It should be noted that the glasses containing fluorine of the invention are distinguished by their refraction indices, their dispersion indices, and by the fact that they are transparent even for relatively long infrared wave lengths.
The glasses containing fluorine presently known, formed by the combination of metallic fluorides, always have a large proportion of a favored constituent called former (in English "network former") such as those mentioned above.
The present invention has as its object new fluorine glasses containing, as a network former element at least about 25% in moles, of a fluoride or a mixture of fluorides of the formula MX(X1)2, in which:
X and X1 each represent a fluorine atom, and M then represents a metal selected from the group consisting of gallium, iron, chromium, vanadium, indium, and the rare earths,
or X represents an oxygen atom, X1 represents a fluorine atom, and M then represents a titanium atom,
it being understood that the glasses do not have any hydrofluoric acid as a network former element and that, in the case in which M represents a gallium or indium atom, the glasses do not contain more than 15% in moles of BaPO3 F.
Among these glasses containing fluorine can be cited as of particular interest those which also contain at least one fluoride of the formula MII F2, MII being a divalent metal selected from the group consisting of lead, barium, calcium, cadmium and strontium. These glasses contain up to 75% in moles, approximately, of fluoride or a mixture of MII F2 fluorides.
Among the glasses containing fluorine according to the above definitions may also be cited those which in addition contain at least one fluoride of formula MtF2, Mt being a 3d transition metal. The Mt metal is especially chosen from among the group consisting of cobalt, copper, manganese, iron, chromium, nickel, and zinc. These glasses can contain generally up to about 40% in moles, of fluoride or of a mixture of MtF2 fluorides.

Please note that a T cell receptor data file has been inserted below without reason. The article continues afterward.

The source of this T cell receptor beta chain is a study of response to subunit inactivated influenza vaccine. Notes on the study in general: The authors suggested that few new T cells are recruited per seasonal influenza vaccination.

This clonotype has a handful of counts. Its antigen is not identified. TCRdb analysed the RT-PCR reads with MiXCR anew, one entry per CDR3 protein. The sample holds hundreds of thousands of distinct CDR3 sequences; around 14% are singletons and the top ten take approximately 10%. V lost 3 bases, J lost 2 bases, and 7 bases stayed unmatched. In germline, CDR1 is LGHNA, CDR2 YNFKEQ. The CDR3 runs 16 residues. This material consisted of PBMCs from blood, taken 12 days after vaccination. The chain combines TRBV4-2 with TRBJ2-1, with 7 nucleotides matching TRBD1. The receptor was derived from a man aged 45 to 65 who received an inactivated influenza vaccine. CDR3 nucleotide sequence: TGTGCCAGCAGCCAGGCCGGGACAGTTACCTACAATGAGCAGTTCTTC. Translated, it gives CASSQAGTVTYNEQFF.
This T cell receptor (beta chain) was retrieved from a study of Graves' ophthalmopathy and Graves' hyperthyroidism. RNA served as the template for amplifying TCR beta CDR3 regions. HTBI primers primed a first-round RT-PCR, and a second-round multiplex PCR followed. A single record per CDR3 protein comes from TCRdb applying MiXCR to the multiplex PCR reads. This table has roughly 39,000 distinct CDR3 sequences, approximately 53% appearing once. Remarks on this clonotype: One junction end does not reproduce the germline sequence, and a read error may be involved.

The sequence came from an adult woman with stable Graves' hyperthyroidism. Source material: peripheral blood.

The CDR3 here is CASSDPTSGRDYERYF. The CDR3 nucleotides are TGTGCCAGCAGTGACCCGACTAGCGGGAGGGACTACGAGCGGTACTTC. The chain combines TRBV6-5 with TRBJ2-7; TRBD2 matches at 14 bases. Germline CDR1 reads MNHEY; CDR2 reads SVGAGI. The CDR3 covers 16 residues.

The different types of glasses defined above can also contain at least one fluoride of formula MI F, MI being selected from the group consisting of the alkaline metals and silver. These glasses generally contain up to about 50% in moles of fluoride or a mixture of MI F fluorides. As indicated above, the introduction of the MI F fluoride allows the glasses of the present invention to take on electrical properties. On the other hand, the introduction of a monovalent fluoride or of a mixture of monovalent fluorides allow the fusion temperature of the mixture to be lowered and improves the stability of the glass because it increases the disorder of the ions in the liquid state. Moreover, the introduction of the monovalent fluoride assists the formation of glasses containing MII F2 fluorides mentioned above, especially those which have no lead. When the glasses of the invention contain fluorides of rare earths, these fluorides are for example those of the following rare earths: neodymium, gadolinium, europium, holmium, praseodymium, erbium, etc. . . .
The glasses containing fluorine of the present invention may also contain, in addition, one or several adjuvants such as:
bismuth trifluoride, preferably up to about 22% in moles;
one or several halides (other than fluorides) and especially chlorides, in particular those of the metals cited above, and especially, those of MII and MI metals, such as for example PbCl2, up to about 10% in moles;
phosphoric anhydride P2 O5, generally up to 15% in moles;
alkaline or alkaline earth fluorophosphates. Among these glasses will be mentioned those which do not contain more than 15%, those which do not contain more than 10%, and those which do not contain more than 5% in moles, of alkaline earth fluorophosphates, and in particular BaPO3 F, especially in the case in which M represents gallium or indium; of course the glasses of the invention can be devoid of fluorophosphates, especially alkaline earth, and in particular may not contain any BaPO3 F;
AlF3, ZrF4, or HfF4, generally up to about 10% in moles; of course the glasses of the invention can be devoid of these constituents or any particular one of them.